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Guest director Wayne Bryan returns to original material for WSU production of ‘Guys and Dolls’

  • Eagle correspondent
  • Published Saturday, Nov. 2, 2013, at 12 a.m.

If you go

“Guys and Dolls”

What: Award-winning 1950 Broadway musical based on writings of Kansas native and newspaperman Damon Runyon

When: 7:30 p.m. Thursday-Saturday and 2 p.m. Sunday

Where: Wichita State University’s Wilner Auditorium, 1845 Fairmount

Tickets: $16 adults, $14 faculty/seniors/military, $6 students. Box office, 316-978-3233.

The 1955 Marlon Brando/Jean Simmons movie version of the classic 1950 musical “Guys and Dolls” wasn’t a terrible movie, said Wayne Bryan.

“But it ill-served the show itself,” said Bryan, who is going back to original Tony Award-winning source material for a revival of the stage blockbuster at Wichita State University this week. Bryan, longtime producing artistic director for Music Theatre of Wichita, is guest director for this WSU student showcase.

“The movie stretched out the talking parts to 2½ hours when its style calls for a brisk two hours, matching the speed of the Times Square setting. And five of the original songs were dropped, including the now classic ‘A Bushel and a Peck,’ ‘I’ve Never Been in Love Before’ and ‘Marry the Man Today,’” Bryan said.

“In the original, every scene was good and every song was good. It had perfect construction with consistently wonderful writing,” Bryan said. “That’s the version we’re doing.”

Based on the quirky writings of newspaperman Damon Runyon – who hailed from Manhattan, Kan., but made his indelible literary mark in that other Manhattan in New York in the 1920s and 1930s – “Guys and Dolls” re-creates the colorful underworld of professional gamblers pursuing “The Oldest Established Permanent Floating Crap Game in New York.”

“No other show sounds like it, because of Runyon’s unique dialogue, which uses no contractions. There is a formality to the language of the small-time grifters and thugs. They are always polite, making them colorful rather than menacing,” Bryan said.

“The show is in the top 10 of classics, like ‘Oklahoma!,’ ‘My Fair Lady’ and ‘West Side Story.’ Everything in it works.”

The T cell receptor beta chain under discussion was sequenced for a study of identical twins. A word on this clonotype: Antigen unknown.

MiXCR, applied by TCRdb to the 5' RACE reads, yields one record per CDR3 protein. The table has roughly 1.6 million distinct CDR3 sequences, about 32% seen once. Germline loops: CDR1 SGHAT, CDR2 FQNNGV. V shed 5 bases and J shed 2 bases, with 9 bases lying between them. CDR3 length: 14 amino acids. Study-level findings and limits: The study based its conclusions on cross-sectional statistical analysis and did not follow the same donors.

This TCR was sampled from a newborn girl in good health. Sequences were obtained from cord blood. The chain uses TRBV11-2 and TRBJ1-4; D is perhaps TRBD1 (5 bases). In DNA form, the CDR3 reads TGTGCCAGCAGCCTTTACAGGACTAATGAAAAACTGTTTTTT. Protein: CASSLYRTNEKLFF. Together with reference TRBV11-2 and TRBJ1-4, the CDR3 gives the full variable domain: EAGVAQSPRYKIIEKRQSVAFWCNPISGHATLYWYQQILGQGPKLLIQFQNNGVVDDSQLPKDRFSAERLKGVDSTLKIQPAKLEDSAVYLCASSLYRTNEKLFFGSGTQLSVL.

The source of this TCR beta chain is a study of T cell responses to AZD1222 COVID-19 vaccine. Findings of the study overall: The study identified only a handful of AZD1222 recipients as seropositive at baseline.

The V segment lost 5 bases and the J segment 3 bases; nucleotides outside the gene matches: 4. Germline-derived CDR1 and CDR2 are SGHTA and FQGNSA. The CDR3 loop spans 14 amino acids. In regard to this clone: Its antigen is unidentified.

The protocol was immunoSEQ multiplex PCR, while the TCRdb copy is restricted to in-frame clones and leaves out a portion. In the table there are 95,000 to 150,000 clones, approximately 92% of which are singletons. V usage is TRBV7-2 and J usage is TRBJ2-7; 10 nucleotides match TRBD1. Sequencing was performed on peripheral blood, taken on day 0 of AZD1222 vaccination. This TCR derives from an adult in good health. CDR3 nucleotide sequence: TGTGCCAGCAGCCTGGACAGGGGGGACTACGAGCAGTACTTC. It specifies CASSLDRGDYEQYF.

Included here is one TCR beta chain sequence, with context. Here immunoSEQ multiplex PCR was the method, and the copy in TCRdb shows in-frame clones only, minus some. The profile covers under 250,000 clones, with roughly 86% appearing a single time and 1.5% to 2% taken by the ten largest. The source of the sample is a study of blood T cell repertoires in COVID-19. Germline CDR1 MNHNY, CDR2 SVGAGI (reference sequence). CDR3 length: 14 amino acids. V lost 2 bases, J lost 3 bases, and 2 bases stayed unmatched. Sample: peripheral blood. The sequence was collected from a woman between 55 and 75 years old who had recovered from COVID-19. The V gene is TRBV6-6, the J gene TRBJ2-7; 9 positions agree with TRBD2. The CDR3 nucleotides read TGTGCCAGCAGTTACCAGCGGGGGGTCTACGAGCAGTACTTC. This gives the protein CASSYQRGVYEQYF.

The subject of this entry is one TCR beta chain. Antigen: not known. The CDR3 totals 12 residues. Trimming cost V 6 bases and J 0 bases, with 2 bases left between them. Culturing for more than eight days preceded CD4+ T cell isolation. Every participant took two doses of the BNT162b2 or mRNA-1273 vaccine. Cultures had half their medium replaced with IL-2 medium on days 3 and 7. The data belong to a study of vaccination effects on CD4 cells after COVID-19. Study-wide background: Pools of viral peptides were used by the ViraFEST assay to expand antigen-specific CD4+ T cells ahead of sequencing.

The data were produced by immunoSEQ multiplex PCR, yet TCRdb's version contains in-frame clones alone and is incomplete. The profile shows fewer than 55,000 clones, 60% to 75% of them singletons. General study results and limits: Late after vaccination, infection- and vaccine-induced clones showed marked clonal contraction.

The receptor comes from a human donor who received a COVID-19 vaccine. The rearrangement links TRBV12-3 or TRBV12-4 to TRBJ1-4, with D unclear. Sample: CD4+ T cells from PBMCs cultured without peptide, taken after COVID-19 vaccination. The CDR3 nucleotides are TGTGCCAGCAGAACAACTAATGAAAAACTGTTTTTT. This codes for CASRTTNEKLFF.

Added WSU choreographer Amy Baker Schwiethale: “It’s deceptive how much dance there is, from the stand-alone ballet that leads into ‘Luck Be a Lady’ to the girly-girly numbers in the nightclub to even an intricate Latin number in Havana. There’s a lot of variety. It’s a choreographer’s dream. I am very inspired by the brilliance of (original choreographer) Michael Kidd. I believe in learning from the greats and sharing it with students.”

The tale revolves around suave gambler Sky Masterson, who is amused to be targeted for righteous redemption by earnest – and a bit naive – Sister Sarah Brown of the Save-A-Soul Mission. Meanwhile, Sky’s commitment-phobic best buddy, Nathan Detroit, is trying desperately to keep his nightclub singer girlfriend, Adelaide, from demanding to get married after only 14 years of engagement.

The musical was adapted from Runyon’s short stories by Jo Swerling and Abe Burrows, with music and lyrics by Frank Loesser. It was selected as the winner of the 1951 Pulitzer Prize for Drama, but political pressure against Burrows by the communist chasers on the House Un-American Activities Committee forced the prize to be withdrawn, leaving no drama Pulitzer that year.

Still the musical ran on Broadway for 1,200 performances and won five Tony Awards, including best musical. The film version starred Brando as Sky, Simmons as Sister Sarah, Frank Sinatra as Nathan and Vivian Blaine reprising her Broadway role as the irrepressible smart dumb blonde, Adelaide.

A new movie version is in the works from 20th Century Fox as a vehicle for Channing Tatum and Joseph Gordon-Levitt as Sky and Nathan, although their “dolls” have not been announced.

For the WSU production, Josh Brown is Sky Masterson, romantically bantering with Claire Gerig as Sarah Brown, while Gavin Myers is Nathan Detroit trying to avoid walking down the aisle with Emily Vargo as Adelaide.